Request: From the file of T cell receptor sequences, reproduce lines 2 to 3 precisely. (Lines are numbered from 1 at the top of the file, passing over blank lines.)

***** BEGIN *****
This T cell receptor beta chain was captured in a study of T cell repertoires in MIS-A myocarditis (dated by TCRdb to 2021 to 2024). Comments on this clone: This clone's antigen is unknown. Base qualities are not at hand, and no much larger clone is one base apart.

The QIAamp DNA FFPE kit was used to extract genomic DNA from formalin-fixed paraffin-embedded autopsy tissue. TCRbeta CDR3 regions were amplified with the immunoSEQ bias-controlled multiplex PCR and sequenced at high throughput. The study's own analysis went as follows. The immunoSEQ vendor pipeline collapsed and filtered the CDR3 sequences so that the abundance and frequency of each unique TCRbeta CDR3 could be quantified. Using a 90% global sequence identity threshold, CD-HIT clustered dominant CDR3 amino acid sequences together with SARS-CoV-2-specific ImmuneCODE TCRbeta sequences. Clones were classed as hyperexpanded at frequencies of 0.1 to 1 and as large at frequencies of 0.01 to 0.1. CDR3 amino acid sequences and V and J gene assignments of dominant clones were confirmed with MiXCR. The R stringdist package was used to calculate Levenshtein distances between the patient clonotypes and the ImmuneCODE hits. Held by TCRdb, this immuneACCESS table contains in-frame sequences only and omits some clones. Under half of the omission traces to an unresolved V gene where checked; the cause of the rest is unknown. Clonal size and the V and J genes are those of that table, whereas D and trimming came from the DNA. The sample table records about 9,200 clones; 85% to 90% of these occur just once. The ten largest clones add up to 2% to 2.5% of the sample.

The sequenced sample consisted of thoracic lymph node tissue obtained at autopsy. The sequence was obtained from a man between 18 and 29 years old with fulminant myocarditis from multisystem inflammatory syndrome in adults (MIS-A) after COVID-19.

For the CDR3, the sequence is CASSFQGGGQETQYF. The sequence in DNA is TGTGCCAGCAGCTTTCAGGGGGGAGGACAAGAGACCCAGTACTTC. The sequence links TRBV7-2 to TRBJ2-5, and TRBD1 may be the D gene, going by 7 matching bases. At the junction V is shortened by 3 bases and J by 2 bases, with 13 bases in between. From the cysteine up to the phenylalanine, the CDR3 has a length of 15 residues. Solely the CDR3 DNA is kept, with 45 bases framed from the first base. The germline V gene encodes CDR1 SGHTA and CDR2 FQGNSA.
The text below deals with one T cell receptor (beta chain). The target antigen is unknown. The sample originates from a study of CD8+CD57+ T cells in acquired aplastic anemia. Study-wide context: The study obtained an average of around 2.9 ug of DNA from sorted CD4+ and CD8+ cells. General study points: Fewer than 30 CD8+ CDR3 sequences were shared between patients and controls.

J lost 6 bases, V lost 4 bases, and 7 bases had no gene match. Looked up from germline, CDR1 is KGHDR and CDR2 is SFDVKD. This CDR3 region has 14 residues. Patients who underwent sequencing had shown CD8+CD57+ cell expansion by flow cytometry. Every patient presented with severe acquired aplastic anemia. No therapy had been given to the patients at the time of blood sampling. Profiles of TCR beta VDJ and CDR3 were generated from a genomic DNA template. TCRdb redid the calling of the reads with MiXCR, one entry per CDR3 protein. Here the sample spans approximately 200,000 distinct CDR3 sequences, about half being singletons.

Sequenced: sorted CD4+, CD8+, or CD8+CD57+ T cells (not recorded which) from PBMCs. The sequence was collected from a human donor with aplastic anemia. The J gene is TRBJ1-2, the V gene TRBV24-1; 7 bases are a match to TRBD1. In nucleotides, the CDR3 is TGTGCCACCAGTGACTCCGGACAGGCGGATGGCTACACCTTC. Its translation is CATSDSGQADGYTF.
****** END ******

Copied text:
The QIAamp DNA FFPE kit was used to extract genomic DNA from formalin-fixed paraffin-embedded autopsy tissue. TCRbeta CDR3 regions were amplified with the immunoSEQ bias-controlled multiplex PCR and sequenced at high throughput. The study's own analysis went as follows. The immunoSEQ vendor pipeline collapsed and filtered the CDR3 sequences so that the abundance and frequency of each unique TCRbeta CDR3 could be quantified. Using a 90% global sequence identity threshold, CD-HIT clustered dominant CDR3 amino acid sequences together with SARS-CoV-2-specific ImmuneCODE TCRbeta sequences. Clones were classed as hyperexpanded at frequencies of 0.1 to 1 and as large at frequencies of 0.01 to 0.1. CDR3 amino acid sequences and V and J gene assignments of dominant clones were confirmed with MiXCR. The R stringdist package was used to calculate Levenshtein distances between the patient clonotypes and the ImmuneCODE hits. Held by TCRdb, this immuneACCESS table contains in-frame sequences only and omits some clones. Under half of the omission traces to an unresolved V gene where checked; the cause of the rest is unknown. Clonal size and the V and J genes are those of that table, whereas D and trimming came from the DNA. The sample table records about 9,200 clones; 85% to 90% of these occur just once. The ten largest clones add up to 2% to 2.5% of the sample.

The sequenced sample consisted of thoracic lymph node tissue obtained at autopsy. The sequence was obtained from a man between 18 and 29 years old with fulminant myocarditis from multisystem inflammatory syndrome in adults (MIS-A) after COVID-19.